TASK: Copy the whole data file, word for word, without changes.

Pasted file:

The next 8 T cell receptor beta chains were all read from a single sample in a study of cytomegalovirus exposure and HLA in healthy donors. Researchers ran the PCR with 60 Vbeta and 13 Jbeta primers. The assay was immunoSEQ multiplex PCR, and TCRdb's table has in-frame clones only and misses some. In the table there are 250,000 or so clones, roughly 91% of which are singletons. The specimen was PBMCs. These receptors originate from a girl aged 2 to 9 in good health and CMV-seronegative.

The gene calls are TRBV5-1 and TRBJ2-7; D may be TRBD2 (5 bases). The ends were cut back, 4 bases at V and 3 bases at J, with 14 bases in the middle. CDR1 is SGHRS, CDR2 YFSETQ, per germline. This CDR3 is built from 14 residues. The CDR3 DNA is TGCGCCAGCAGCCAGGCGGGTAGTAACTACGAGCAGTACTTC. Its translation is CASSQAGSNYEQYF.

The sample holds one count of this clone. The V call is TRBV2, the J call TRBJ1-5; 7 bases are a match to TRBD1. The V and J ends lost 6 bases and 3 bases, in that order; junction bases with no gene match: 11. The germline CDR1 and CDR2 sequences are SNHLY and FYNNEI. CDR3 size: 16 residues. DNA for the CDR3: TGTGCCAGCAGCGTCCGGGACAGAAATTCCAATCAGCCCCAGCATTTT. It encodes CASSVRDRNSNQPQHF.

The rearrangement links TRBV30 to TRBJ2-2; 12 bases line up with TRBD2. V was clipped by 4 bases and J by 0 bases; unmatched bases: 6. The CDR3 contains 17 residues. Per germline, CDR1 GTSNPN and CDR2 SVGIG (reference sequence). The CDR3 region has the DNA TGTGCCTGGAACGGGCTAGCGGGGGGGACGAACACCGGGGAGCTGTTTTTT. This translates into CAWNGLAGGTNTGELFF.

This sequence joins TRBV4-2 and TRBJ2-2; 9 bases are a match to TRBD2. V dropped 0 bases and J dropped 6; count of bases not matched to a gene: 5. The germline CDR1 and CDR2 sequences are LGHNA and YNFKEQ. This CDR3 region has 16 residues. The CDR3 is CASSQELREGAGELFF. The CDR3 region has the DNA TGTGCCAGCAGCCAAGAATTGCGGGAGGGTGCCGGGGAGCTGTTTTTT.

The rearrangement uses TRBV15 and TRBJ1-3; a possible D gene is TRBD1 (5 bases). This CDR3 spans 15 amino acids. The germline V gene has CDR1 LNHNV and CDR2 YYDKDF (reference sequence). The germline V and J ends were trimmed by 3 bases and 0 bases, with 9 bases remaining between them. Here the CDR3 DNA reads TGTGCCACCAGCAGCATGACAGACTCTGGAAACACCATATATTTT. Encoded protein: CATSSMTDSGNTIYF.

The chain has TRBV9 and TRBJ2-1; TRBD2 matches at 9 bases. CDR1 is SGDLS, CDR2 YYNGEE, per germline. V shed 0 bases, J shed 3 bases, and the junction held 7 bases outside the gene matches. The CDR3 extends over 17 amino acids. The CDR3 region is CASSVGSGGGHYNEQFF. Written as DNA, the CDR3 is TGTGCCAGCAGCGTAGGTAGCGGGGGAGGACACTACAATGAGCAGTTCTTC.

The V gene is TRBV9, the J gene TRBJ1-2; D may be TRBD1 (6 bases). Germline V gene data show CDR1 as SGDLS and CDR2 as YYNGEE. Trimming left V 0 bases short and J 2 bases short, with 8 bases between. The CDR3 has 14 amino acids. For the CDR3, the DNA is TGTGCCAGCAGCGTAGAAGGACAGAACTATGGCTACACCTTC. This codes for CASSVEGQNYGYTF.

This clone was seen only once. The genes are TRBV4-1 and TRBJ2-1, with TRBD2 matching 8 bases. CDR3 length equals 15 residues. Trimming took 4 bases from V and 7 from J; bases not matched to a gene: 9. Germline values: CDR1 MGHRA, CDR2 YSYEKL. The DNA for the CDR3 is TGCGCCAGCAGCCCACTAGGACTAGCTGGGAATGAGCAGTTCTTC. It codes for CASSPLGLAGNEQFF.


The next 8 T cell receptor beta chains were all read from a single sample in a study of cytomegalovirus exposure and HLA in healthy donors. Researchers ran the PCR with 60 Vbeta and 13 Jbeta primers. The assay was immunoSEQ multiplex PCR, and TCRdb's table has in-frame clones only and misses some. In the table there are 250,000 or so clones, roughly 91% of which are singletons. The specimen was PBMCs. These receptors originate from a girl aged 2 to 9 in good health and CMV-seronegative.

The gene calls are TRBV5-1 and TRBJ2-7; D may be TRBD2 (5 bases). The ends were cut back, 4 bases at V and 3 bases at J, with 14 bases in the middle. CDR1 is SGHRS, CDR2 YFSETQ, per germline. This CDR3 is built from 14 residues. The CDR3 DNA is TGCGCCAGCAGCCAGGCGGGTAGTAACTACGAGCAGTACTTC. Its translation is CASSQAGSNYEQYF.

The sample holds one count of this clone. The V call is TRBV2, the J call TRBJ1-5; 7 bases are a match to TRBD1. The V and J ends lost 6 bases and 3 bases, in that order; junction bases with no gene match: 11. The germline CDR1 and CDR2 sequences are SNHLY and FYNNEI. CDR3 size: 16 residues. DNA for the CDR3: TGTGCCAGCAGCGTCCGGGACAGAAATTCCAATCAGCCCCAGCATTTT. It encodes CASSVRDRNSNQPQHF.

The rearrangement links TRBV30 to TRBJ2-2; 12 bases line up with TRBD2. V was clipped by 4 bases and J by 0 bases; unmatched bases: 6. The CDR3 contains 17 residues. Per germline, CDR1 GTSNPN and CDR2 SVGIG (reference sequence). The CDR3 region has the DNA TGTGCCTGGAACGGGCTAGCGGGGGGGACGAACACCGGGGAGCTGTTTTTT. This translates into CAWNGLAGGTNTGELFF.

This sequence joins TRBV4-2 and TRBJ2-2; 9 bases are a match to TRBD2. V dropped 0 bases and J dropped 6; count of bases not matched to a gene: 5. The germline CDR1 and CDR2 sequences are LGHNA and YNFKEQ. This CDR3 region has 16 residues. The CDR3 is CASSQELREGAGELFF. The CDR3 region has the DNA TGTGCCAGCAGCCAAGAATTGCGGGAGGGTGCCGGGGAGCTGTTTTTT.

The rearrangement uses TRBV15 and TRBJ1-3; a possible D gene is TRBD1 (5 bases). This CDR3 spans 15 amino acids. The germline V gene has CDR1 LNHNV and CDR2 YYDKDF (reference sequence). The germline V and J ends were trimmed by 3 bases and 0 bases, with 9 bases remaining between them. Here the CDR3 DNA reads TGTGCCACCAGCAGCATGACAGACTCTGGAAACACCATATATTTT. Encoded protein: CATSSMTDSGNTIYF.

The chain has TRBV9 and TRBJ2-1; TRBD2 matches at 9 bases. CDR1 is SGDLS, CDR2 YYNGEE, per germline. V shed 0 bases, J shed 3 bases, and the junction held 7 bases outside the gene matches. The CDR3 extends over 17 amino acids. The CDR3 region is CASSVGSGGGHYNEQFF. Written as DNA, the CDR3 is TGTGCCAGCAGCGTAGGTAGCGGGGGAGGACACTACAATGAGCAGTTCTTC.

The V gene is TRBV9, the J gene TRBJ1-2; D may be TRBD1 (6 bases). Germline V gene data show CDR1 as SGDLS and CDR2 as YYNGEE. Trimming left V 0 bases short and J 2 bases short, with 8 bases between. The CDR3 has 14 amino acids. For the CDR3, the DNA is TGTGCCAGCAGCGTAGAAGGACAGAACTATGGCTACACCTTC. This codes for CASSVEGQNYGYTF.

This clone was seen only once. The genes are TRBV4-1 and TRBJ2-1, with TRBD2 matching 8 bases. CDR3 length equals 15 residues. Trimming took 4 bases from V and 7 from J; bases not matched to a gene: 9. Germline values: CDR1 MGHRA, CDR2 YSYEKL. The DNA for the CDR3 is TGCGCCAGCAGCCCACTAGGACTAGCTGGGAATGAGCAGTTCTTC. It codes for CASSPLGLAGNEQFF.